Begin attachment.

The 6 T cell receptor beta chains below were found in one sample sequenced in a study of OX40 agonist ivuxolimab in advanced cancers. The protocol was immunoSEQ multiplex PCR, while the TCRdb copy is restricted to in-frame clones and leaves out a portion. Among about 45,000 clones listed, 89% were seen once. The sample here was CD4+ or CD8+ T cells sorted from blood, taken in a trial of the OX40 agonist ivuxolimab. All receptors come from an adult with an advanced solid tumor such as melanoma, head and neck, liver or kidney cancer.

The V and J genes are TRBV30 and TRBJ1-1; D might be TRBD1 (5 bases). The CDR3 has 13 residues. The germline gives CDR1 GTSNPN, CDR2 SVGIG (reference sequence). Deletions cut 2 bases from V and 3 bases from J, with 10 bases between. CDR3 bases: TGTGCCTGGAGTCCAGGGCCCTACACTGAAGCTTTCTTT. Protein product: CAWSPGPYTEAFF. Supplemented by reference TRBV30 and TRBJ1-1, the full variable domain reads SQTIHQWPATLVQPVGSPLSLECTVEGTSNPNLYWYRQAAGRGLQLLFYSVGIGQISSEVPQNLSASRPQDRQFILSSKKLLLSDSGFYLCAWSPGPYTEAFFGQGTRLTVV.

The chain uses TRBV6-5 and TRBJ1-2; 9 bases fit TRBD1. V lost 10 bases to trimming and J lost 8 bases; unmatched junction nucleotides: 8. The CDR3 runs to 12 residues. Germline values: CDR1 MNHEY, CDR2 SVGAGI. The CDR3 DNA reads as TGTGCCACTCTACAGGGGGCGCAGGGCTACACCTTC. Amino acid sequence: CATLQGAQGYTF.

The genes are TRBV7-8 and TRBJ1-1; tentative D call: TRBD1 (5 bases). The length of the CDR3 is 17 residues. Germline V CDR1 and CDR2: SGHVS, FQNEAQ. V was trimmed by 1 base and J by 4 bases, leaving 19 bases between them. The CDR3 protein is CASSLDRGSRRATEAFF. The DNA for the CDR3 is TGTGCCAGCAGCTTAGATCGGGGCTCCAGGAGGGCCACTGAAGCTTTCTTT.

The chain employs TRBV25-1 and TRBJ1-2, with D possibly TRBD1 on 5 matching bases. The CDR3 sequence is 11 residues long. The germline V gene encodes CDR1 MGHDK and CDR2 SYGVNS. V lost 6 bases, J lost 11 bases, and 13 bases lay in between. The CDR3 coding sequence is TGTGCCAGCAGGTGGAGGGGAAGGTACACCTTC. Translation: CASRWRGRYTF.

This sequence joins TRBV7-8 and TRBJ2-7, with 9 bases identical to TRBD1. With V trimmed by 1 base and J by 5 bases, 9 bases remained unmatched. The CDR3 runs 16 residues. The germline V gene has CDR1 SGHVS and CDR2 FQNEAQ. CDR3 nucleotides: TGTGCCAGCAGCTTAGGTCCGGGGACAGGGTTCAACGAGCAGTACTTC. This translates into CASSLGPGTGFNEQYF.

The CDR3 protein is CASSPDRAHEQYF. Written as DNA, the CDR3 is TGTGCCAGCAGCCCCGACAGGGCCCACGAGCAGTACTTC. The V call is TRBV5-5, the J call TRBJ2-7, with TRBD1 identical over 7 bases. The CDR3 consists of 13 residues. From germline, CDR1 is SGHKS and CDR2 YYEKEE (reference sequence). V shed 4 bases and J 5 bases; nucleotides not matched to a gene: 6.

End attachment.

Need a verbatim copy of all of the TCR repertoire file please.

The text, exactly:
The 6 T cell receptor beta chains below were found in one sample sequenced in a study of OX40 agonist ivuxolimab in advanced cancers. The protocol was immunoSEQ multiplex PCR, while the TCRdb copy is restricted to in-frame clones and leaves out a portion. Among about 45,000 clones listed, 89% were seen once. The sample here was CD4+ or CD8+ T cells sorted from blood, taken in a trial of the OX40 agonist ivuxolimab. All receptors come from an adult with an advanced solid tumor such as melanoma, head and neck, liver or kidney cancer.

The V and J genes are TRBV30 and TRBJ1-1; D might be TRBD1 (5 bases). The CDR3 has 13 residues. The germline gives CDR1 GTSNPN, CDR2 SVGIG (reference sequence). Deletions cut 2 bases from V and 3 bases from J, with 10 bases between. CDR3 bases: TGTGCCTGGAGTCCAGGGCCCTACACTGAAGCTTTCTTT. Protein product: CAWSPGPYTEAFF. Supplemented by reference TRBV30 and TRBJ1-1, the full variable domain reads SQTIHQWPATLVQPVGSPLSLECTVEGTSNPNLYWYRQAAGRGLQLLFYSVGIGQISSEVPQNLSASRPQDRQFILSSKKLLLSDSGFYLCAWSPGPYTEAFFGQGTRLTVV.

The chain uses TRBV6-5 and TRBJ1-2; 9 bases fit TRBD1. V lost 10 bases to trimming and J lost 8 bases; unmatched junction nucleotides: 8. The CDR3 runs to 12 residues. Germline values: CDR1 MNHEY, CDR2 SVGAGI. The CDR3 DNA reads as TGTGCCACTCTACAGGGGGCGCAGGGCTACACCTTC. Amino acid sequence: CATLQGAQGYTF.

The genes are TRBV7-8 and TRBJ1-1; tentative D call: TRBD1 (5 bases). The length of the CDR3 is 17 residues. Germline V CDR1 and CDR2: SGHVS, FQNEAQ. V was trimmed by 1 base and J by 4 bases, leaving 19 bases between them. The CDR3 protein is CASSLDRGSRRATEAFF. The DNA for the CDR3 is TGTGCCAGCAGCTTAGATCGGGGCTCCAGGAGGGCCACTGAAGCTTTCTTT.

The chain employs TRBV25-1 and TRBJ1-2, with D possibly TRBD1 on 5 matching bases. The CDR3 sequence is 11 residues long. The germline V gene encodes CDR1 MGHDK and CDR2 SYGVNS. V lost 6 bases, J lost 11 bases, and 13 bases lay in between. The CDR3 coding sequence is TGTGCCAGCAGGTGGAGGGGAAGGTACACCTTC. Translation: CASRWRGRYTF.

This sequence joins TRBV7-8 and TRBJ2-7, with 9 bases identical to TRBD1. With V trimmed by 1 base and J by 5 bases, 9 bases remained unmatched. The CDR3 runs 16 residues. The germline V gene has CDR1 SGHVS and CDR2 FQNEAQ. CDR3 nucleotides: TGTGCCAGCAGCTTAGGTCCGGGGACAGGGTTCAACGAGCAGTACTTC. This translates into CASSLGPGTGFNEQYF.

The CDR3 protein is CASSPDRAHEQYF. Written as DNA, the CDR3 is TGTGCCAGCAGCCCCGACAGGGCCCACGAGCAGTACTTC. The V call is TRBV5-5, the J call TRBJ2-7, with TRBD1 identical over 7 bases. The CDR3 consists of 13 residues. From germline, CDR1 is SGHKS and CDR2 YYEKEE (reference sequence). V shed 4 bases and J 5 bases; nucleotides not matched to a gene: 6.